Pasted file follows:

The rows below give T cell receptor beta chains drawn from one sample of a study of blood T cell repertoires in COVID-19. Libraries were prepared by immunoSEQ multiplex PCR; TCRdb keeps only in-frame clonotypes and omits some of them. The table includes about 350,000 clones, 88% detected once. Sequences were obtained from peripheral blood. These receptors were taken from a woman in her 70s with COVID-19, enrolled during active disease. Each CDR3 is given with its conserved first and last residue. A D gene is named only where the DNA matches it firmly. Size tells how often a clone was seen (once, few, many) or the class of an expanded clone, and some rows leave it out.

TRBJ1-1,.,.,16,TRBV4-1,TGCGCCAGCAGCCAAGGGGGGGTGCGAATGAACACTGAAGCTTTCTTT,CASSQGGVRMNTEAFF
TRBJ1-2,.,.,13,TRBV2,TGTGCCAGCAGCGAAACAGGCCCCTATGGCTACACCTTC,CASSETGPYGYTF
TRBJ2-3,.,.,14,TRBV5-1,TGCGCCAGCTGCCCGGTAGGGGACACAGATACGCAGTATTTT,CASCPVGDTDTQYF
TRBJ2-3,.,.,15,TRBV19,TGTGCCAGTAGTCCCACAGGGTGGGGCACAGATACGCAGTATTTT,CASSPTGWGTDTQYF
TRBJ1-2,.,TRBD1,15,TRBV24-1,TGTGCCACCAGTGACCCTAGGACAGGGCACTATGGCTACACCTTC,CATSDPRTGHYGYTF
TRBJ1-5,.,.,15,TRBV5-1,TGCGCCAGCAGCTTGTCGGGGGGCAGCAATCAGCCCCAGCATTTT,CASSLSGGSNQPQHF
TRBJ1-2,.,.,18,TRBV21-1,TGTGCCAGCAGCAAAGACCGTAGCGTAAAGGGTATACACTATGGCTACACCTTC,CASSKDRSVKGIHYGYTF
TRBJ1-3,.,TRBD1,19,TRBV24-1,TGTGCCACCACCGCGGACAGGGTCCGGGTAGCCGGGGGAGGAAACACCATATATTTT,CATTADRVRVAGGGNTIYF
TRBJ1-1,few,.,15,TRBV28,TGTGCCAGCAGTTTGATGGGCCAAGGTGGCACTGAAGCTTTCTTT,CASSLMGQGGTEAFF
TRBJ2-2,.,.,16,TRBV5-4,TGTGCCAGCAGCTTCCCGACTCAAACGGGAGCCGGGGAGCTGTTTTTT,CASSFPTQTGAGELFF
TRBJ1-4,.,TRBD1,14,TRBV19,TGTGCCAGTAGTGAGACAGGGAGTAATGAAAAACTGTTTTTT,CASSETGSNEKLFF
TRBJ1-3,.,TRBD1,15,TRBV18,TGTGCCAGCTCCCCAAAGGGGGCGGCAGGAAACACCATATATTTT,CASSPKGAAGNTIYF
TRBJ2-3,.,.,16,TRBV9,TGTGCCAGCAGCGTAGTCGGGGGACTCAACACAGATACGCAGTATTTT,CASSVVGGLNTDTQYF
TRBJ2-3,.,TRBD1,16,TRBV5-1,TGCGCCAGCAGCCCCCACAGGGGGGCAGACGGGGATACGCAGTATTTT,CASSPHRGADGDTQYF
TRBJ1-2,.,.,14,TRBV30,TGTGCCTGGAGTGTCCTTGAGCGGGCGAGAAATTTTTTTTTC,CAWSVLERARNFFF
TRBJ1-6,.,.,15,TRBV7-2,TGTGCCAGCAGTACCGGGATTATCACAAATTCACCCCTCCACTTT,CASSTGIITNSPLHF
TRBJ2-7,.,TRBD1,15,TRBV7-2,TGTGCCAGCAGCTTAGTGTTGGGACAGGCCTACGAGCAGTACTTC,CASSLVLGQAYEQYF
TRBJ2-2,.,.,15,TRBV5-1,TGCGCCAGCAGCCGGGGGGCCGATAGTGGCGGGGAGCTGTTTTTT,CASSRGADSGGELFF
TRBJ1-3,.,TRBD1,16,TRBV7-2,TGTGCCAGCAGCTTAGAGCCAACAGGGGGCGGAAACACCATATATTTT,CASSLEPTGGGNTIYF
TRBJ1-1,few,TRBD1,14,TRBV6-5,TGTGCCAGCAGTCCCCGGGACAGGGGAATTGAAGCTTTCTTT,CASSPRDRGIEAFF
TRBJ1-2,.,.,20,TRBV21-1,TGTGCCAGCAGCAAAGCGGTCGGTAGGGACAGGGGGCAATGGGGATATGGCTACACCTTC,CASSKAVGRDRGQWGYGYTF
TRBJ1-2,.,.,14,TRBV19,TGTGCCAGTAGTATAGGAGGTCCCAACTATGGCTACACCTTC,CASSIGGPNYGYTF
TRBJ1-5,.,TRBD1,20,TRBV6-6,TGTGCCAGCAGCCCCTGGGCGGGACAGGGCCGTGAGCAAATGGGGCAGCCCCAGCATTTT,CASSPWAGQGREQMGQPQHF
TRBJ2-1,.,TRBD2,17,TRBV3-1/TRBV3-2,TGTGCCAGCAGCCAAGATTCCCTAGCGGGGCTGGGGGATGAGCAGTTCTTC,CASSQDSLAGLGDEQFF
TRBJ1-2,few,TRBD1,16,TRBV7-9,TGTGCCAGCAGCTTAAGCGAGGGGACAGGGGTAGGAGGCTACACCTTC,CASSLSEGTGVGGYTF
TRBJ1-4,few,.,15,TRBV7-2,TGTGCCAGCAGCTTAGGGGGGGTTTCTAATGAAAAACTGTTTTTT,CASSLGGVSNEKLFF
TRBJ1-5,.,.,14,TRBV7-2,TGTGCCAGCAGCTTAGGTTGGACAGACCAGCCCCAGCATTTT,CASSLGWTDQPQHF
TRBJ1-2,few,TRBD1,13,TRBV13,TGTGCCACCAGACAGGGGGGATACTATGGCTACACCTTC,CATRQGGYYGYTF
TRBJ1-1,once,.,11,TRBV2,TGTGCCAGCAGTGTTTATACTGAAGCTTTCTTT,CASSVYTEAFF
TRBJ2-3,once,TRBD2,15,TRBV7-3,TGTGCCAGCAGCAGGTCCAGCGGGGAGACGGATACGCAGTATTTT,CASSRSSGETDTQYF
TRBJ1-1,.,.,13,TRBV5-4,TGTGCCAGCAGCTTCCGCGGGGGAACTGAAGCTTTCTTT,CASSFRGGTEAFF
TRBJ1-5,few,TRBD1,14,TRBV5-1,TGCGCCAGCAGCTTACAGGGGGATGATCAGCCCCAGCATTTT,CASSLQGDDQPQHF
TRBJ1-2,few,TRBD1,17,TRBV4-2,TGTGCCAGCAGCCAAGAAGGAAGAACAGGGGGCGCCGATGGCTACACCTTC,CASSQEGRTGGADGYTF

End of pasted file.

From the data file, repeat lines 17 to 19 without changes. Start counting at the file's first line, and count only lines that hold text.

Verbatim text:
TRBJ1-6,.,.,15,TRBV7-2,TGTGCCAGCAGTACCGGGATTATCACAAATTCACCCCTCCACTTT,CASSTGIITNSPLHF
TRBJ2-7,.,TRBD1,15,TRBV7-2,TGTGCCAGCAGCTTAGTGTTGGGACAGGCCTACGAGCAGTACTTC,CASSLVLGQAYEQYF
TRBJ2-2,.,.,15,TRBV5-1,TGCGCCAGCAGCCGGGGGGCCGATAGTGGCGGGGAGCTGTTTTTT,CASSRGADSGGELFF